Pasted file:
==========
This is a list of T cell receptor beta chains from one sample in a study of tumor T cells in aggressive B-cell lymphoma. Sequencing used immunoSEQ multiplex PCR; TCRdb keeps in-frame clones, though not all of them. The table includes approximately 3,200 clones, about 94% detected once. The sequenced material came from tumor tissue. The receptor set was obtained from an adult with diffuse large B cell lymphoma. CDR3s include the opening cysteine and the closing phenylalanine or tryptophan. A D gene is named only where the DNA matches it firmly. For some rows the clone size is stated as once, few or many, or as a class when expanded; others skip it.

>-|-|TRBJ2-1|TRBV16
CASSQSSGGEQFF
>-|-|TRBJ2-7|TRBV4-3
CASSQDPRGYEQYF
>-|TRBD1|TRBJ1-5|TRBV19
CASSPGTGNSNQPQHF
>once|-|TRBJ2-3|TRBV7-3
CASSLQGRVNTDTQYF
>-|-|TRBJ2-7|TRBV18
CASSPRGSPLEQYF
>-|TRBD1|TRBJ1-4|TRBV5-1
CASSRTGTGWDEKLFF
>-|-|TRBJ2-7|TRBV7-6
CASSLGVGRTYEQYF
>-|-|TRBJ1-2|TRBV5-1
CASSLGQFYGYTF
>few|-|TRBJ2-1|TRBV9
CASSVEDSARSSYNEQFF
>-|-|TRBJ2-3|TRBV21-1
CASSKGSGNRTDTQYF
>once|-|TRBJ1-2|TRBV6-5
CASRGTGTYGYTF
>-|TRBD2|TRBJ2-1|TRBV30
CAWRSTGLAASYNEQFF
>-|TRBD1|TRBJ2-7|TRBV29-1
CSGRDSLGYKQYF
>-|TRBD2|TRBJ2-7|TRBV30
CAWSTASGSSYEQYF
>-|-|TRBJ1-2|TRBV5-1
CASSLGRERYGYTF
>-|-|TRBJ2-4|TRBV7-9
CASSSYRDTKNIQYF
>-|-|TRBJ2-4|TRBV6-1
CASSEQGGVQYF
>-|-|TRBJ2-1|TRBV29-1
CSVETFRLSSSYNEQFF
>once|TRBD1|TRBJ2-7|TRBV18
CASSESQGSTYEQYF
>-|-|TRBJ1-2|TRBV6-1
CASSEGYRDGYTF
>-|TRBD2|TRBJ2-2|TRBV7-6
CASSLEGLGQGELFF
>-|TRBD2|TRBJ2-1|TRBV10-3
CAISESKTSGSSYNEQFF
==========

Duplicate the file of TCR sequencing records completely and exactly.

This is a list of T cell receptor beta chains from one sample in a study of tumor T cells in aggressive B-cell lymphoma. Sequencing used immunoSEQ multiplex PCR; TCRdb keeps in-frame clones, though not all of them. The table includes approximately 3,200 clones, about 94% detected once. The sequenced material came from tumor tissue. The receptor set was obtained from an adult with diffuse large B cell lymphoma. CDR3s include the opening cysteine and the closing phenylalanine or tryptophan. A D gene is named only where the DNA matches it firmly. For some rows the clone size is stated as once, few or many, or as a class when expanded; others skip it.

>-|-|TRBJ2-1|TRBV16
CASSQSSGGEQFF
>-|-|TRBJ2-7|TRBV4-3
CASSQDPRGYEQYF
>-|TRBD1|TRBJ1-5|TRBV19
CASSPGTGNSNQPQHF
>once|-|TRBJ2-3|TRBV7-3
CASSLQGRVNTDTQYF
>-|-|TRBJ2-7|TRBV18
CASSPRGSPLEQYF
>-|TRBD1|TRBJ1-4|TRBV5-1
CASSRTGTGWDEKLFF
>-|-|TRBJ2-7|TRBV7-6
CASSLGVGRTYEQYF
>-|-|TRBJ1-2|TRBV5-1
CASSLGQFYGYTF
>few|-|TRBJ2-1|TRBV9
CASSVEDSARSSYNEQFF
>-|-|TRBJ2-3|TRBV21-1
CASSKGSGNRTDTQYF
>once|-|TRBJ1-2|TRBV6-5
CASRGTGTYGYTF
>-|TRBD2|TRBJ2-1|TRBV30
CAWRSTGLAASYNEQFF
>-|TRBD1|TRBJ2-7|TRBV29-1
CSGRDSLGYKQYF
>-|TRBD2|TRBJ2-7|TRBV30
CAWSTASGSSYEQYF
>-|-|TRBJ1-2|TRBV5-1
CASSLGRERYGYTF
>-|-|TRBJ2-4|TRBV7-9
CASSSYRDTKNIQYF
>-|-|TRBJ2-4|TRBV6-1
CASSEQGGVQYF
>-|-|TRBJ2-1|TRBV29-1
CSVETFRLSSSYNEQFF
>once|TRBD1|TRBJ2-7|TRBV18
CASSESQGSTYEQYF
>-|-|TRBJ1-2|TRBV6-1
CASSEGYRDGYTF
>-|TRBD2|TRBJ2-2|TRBV7-6
CASSLEGLGQGELFF
>-|TRBD2|TRBJ2-1|TRBV10-3
CAISESKTSGSSYNEQFF